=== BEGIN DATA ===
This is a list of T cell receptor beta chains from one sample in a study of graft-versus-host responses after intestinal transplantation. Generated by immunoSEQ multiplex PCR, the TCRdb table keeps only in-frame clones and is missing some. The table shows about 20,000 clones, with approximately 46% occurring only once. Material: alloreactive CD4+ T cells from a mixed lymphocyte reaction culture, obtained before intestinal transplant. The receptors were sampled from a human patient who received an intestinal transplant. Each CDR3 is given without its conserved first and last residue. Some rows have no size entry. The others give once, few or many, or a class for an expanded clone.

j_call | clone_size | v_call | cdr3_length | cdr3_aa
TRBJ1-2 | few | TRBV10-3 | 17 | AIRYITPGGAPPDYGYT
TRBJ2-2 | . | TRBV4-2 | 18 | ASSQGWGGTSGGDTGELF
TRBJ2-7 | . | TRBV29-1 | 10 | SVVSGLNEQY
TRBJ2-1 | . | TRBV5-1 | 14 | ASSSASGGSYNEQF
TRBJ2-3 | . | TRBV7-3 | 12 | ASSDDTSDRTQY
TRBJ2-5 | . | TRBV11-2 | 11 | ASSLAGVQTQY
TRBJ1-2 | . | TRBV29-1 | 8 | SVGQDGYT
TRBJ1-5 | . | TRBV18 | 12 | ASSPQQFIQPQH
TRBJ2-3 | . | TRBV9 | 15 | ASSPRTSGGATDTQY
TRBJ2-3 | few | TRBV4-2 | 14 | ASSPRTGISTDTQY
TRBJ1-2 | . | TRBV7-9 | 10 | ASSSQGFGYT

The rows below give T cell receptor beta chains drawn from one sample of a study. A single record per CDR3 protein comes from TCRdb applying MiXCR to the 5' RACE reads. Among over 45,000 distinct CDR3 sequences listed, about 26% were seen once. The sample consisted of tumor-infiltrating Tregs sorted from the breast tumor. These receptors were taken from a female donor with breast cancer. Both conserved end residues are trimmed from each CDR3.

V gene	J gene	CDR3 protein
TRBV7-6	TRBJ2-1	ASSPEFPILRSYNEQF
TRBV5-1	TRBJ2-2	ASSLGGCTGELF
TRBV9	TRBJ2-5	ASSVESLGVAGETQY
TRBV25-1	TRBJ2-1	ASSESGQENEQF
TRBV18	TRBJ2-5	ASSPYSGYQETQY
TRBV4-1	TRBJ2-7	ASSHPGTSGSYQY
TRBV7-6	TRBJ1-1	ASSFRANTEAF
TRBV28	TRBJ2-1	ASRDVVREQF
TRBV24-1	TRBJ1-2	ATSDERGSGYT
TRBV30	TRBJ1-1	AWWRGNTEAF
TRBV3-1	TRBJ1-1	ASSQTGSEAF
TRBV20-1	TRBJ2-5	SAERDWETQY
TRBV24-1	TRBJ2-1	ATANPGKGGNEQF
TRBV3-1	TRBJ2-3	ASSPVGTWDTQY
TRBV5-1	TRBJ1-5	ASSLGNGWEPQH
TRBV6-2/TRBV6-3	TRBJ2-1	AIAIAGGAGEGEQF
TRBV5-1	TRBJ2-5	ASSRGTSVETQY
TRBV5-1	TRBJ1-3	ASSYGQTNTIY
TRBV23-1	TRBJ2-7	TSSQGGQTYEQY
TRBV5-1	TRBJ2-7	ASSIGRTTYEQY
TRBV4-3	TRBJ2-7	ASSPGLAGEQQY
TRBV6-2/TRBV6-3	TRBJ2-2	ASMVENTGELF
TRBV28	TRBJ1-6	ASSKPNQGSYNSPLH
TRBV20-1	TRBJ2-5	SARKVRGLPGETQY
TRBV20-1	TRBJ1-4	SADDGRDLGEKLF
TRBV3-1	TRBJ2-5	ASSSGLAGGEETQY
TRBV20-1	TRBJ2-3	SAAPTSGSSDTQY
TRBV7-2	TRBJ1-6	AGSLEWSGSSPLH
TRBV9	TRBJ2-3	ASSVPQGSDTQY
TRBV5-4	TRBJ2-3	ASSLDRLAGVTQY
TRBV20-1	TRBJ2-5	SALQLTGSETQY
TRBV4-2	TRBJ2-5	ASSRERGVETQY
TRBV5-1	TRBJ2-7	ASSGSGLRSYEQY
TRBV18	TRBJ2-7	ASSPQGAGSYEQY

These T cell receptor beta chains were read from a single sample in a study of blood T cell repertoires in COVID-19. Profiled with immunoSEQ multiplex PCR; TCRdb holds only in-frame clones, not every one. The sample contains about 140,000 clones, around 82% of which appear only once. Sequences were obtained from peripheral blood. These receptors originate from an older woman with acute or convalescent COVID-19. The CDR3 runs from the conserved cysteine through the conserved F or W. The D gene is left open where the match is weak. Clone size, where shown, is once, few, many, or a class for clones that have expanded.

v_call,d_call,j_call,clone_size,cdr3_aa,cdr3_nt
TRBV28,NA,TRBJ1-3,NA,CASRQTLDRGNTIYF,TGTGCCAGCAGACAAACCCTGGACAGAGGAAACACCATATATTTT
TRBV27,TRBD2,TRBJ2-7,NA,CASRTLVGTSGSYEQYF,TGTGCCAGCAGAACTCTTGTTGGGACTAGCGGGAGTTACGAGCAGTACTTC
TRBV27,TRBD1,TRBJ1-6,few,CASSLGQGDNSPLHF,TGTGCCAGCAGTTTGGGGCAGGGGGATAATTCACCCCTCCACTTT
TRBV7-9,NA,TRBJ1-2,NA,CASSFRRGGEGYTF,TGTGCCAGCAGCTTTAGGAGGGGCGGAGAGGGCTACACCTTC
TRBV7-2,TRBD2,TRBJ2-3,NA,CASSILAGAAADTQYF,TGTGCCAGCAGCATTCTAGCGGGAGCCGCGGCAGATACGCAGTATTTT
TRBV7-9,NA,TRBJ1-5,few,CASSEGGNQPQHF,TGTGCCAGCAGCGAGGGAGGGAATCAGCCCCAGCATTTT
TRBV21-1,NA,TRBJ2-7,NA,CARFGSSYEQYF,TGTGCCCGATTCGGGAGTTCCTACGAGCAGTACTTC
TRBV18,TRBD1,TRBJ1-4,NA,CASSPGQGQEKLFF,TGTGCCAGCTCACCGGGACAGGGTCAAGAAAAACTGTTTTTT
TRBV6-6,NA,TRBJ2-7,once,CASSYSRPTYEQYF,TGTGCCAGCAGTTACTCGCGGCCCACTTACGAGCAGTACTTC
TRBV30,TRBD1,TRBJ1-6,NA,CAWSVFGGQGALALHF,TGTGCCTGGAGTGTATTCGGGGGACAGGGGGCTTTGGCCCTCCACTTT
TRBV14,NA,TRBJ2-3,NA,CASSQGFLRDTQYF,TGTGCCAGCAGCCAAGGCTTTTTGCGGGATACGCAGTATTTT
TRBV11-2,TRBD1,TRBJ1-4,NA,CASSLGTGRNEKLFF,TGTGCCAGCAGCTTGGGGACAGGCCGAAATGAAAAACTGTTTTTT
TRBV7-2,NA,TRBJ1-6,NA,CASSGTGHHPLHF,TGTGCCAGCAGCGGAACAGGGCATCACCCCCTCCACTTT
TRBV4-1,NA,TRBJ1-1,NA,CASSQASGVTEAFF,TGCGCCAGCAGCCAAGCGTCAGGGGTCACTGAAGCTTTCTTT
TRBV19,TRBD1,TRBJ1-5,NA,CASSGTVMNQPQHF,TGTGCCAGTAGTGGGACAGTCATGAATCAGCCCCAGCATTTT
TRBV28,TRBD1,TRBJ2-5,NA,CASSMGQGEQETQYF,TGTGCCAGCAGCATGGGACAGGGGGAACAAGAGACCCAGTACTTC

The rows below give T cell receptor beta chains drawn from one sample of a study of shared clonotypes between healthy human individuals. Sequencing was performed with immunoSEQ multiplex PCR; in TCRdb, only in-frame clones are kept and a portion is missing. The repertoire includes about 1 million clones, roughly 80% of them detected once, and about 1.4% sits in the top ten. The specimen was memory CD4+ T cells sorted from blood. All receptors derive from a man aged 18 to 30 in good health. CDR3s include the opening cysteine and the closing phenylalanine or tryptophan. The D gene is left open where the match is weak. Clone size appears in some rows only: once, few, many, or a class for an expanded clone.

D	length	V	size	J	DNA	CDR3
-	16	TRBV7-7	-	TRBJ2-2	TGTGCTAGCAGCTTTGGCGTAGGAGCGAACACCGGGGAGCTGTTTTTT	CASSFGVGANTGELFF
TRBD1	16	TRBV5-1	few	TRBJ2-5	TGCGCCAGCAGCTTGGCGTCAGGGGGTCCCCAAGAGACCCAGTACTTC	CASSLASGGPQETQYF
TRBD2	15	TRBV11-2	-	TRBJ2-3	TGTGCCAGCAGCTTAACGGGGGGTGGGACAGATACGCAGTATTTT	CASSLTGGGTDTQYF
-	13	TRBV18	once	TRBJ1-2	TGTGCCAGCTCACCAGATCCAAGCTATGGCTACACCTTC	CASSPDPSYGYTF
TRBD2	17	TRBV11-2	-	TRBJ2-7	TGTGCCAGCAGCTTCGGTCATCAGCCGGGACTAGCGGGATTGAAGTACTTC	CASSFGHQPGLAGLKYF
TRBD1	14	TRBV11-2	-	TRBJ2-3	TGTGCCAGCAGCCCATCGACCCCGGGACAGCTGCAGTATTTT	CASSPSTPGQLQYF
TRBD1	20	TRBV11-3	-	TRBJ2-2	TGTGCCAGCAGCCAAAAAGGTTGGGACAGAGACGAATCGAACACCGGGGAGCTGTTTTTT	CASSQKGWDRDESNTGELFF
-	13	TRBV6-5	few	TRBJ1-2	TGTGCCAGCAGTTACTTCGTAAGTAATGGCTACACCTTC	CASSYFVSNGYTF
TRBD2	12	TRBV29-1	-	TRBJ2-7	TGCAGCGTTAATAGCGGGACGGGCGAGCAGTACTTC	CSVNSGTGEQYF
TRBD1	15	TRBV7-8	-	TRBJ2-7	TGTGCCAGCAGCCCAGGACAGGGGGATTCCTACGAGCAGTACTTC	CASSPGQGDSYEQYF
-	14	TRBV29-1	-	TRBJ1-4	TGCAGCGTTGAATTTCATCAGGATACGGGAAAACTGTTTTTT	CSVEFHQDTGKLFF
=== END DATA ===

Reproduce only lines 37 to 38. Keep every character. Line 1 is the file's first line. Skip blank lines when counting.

TRBV6-2/TRBV6-3	TRBJ2-2	ASMVENTGELF
TRBV28	TRBJ1-6	ASSKPNQGSYNSPLH